Smoking; Gay and Bisexual Men; Health Disparities



Introduction: Readiness to quit smoking - a pattern of attitudes, intentions, and behaviors that reflect a likelihood of engaging in cessation activities—is a useful heuristic for understanding smoking disparities based on sexual orientation. This study examined demographic, tobacco-use patterns, psychosocial and cognitive factors associated with readiness to quit among gay and bisexual male smokers.

Methods: A cross-sectional survey was conducted as part of a larger Tobacco Elimination and Control Collaboration (Q-TECC) initiative in the lesbian, gay, bisexual, and transgender (LGBT) community. Readiness to quit was measured by a composite score created from four variables (motivation to quit, importance of quitting, plan to quit, and confidence in quitting) (alpha=.87, M=3.42, SD=.96, range 1-5).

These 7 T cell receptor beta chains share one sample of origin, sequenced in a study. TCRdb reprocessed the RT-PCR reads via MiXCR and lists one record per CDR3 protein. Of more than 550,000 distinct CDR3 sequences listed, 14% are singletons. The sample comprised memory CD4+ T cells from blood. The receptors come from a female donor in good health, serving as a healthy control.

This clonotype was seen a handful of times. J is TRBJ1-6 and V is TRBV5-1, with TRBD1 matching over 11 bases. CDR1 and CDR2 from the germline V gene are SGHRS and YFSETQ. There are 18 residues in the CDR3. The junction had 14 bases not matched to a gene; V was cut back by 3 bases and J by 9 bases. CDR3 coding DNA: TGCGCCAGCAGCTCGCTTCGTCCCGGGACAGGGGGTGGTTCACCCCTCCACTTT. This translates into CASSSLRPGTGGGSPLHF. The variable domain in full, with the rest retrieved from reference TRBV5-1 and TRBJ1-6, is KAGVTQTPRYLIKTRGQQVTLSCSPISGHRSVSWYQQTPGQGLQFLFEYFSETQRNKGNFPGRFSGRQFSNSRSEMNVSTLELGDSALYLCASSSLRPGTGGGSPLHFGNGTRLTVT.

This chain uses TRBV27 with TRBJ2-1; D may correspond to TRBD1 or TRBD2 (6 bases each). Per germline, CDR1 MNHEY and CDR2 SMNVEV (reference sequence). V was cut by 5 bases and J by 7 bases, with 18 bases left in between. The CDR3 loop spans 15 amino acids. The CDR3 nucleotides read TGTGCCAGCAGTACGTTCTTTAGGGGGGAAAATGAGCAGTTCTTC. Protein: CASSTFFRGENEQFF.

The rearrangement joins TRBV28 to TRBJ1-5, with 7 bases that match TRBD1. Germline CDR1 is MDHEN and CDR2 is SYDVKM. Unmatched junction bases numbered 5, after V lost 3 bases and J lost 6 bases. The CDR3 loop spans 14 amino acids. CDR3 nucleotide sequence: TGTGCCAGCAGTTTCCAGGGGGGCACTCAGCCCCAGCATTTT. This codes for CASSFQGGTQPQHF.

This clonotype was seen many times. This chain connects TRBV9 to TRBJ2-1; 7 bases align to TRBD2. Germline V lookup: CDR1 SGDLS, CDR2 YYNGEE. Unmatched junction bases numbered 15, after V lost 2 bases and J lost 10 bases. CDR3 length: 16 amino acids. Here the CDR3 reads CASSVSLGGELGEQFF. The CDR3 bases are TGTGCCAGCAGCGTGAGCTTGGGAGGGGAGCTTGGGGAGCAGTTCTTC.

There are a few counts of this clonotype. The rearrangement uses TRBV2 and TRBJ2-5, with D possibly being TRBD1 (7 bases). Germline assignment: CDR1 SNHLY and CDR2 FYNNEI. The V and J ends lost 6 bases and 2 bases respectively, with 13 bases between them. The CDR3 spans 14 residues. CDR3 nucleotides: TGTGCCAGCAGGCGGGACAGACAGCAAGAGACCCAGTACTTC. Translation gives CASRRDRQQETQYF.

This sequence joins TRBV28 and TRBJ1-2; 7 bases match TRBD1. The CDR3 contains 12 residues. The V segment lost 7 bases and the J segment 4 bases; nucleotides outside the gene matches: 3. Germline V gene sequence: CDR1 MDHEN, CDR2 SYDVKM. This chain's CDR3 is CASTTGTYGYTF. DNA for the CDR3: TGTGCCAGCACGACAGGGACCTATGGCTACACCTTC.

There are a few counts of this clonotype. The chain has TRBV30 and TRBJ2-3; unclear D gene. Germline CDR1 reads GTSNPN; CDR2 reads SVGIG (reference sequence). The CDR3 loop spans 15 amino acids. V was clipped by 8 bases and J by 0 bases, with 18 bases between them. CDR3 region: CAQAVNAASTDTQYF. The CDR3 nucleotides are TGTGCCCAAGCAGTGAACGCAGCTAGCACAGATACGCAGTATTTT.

Results: The sexual minority smokers in the sample (N=208; M=33 years) were racially/ethnically diverse. Latino men had significantly lower levels of readiness to quit compared to African American and White men. Hierarchical linear regression analyses were performed to explore the relative contributions of sociodemographic, tobacco-use patterns, psychosocial and cognitive factors on Readiness to Quit. In the final model, the following variables were associated with readiness to quit scores: Latino ethnicity, fewer quit attempts, positive expectancies for the beneficial effects of smoking, and lower perceived importance of smoking as an important LGBT health issue. None of the psychosocial factors were associated with readiness to quit.

Discussion: Readiness to quit scores were largely predicted by modifiable attitudes, behaviors, and expectancies. Study findings have implications for improving outreach and awareness and for the development of effective treatment approaches.